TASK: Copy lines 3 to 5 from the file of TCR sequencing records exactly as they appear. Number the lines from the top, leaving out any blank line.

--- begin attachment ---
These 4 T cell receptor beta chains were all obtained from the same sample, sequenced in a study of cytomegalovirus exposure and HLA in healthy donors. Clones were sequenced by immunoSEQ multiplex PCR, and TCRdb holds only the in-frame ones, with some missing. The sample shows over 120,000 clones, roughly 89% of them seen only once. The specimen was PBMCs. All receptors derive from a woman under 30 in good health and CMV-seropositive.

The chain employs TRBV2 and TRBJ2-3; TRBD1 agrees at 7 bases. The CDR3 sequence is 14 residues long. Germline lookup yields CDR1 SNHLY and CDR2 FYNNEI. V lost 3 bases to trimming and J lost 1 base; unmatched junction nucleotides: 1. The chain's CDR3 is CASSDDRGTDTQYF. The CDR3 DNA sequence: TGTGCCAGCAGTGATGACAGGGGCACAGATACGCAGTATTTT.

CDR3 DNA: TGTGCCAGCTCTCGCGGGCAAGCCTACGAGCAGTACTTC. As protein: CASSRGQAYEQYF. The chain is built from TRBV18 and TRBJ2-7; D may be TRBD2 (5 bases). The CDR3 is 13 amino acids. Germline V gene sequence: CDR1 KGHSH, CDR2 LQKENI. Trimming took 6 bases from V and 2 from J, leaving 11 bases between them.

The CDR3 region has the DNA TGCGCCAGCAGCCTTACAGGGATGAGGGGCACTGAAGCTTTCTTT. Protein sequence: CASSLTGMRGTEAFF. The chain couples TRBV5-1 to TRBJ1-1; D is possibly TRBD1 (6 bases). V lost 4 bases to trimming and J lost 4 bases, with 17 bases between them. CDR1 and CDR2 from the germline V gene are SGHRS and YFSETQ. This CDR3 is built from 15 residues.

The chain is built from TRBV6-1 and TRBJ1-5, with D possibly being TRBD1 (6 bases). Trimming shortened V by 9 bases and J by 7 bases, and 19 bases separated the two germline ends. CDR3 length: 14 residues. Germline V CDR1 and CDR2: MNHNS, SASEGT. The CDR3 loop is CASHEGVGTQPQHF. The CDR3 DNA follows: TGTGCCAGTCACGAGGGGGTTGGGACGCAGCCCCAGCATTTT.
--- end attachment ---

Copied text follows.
CDR3 DNA: TGTGCCAGCTCTCGCGGGCAAGCCTACGAGCAGTACTTC. As protein: CASSRGQAYEQYF. The chain is built from TRBV18 and TRBJ2-7; D may be TRBD2 (5 bases). The CDR3 is 13 amino acids. Germline V gene sequence: CDR1 KGHSH, CDR2 LQKENI. Trimming took 6 bases from V and 2 from J, leaving 11 bases between them.

The CDR3 region has the DNA TGCGCCAGCAGCCTTACAGGGATGAGGGGCACTGAAGCTTTCTTT. Protein sequence: CASSLTGMRGTEAFF. The chain couples TRBV5-1 to TRBJ1-1; D is possibly TRBD1 (6 bases). V lost 4 bases to trimming and J lost 4 bases, with 17 bases between them. CDR1 and CDR2 from the germline V gene are SGHRS and YFSETQ. This CDR3 is built from 15 residues.

The chain is built from TRBV6-1 and TRBJ1-5, with D possibly being TRBD1 (6 bases). Trimming shortened V by 9 bases and J by 7 bases, and 19 bases separated the two germline ends. CDR3 length: 14 residues. Germline V CDR1 and CDR2: MNHNS, SASEGT. The CDR3 loop is CASHEGVGTQPQHF. The CDR3 DNA follows: TGTGCCAGTCACGAGGGGGTTGGGACGCAGCCCCAGCATTTT.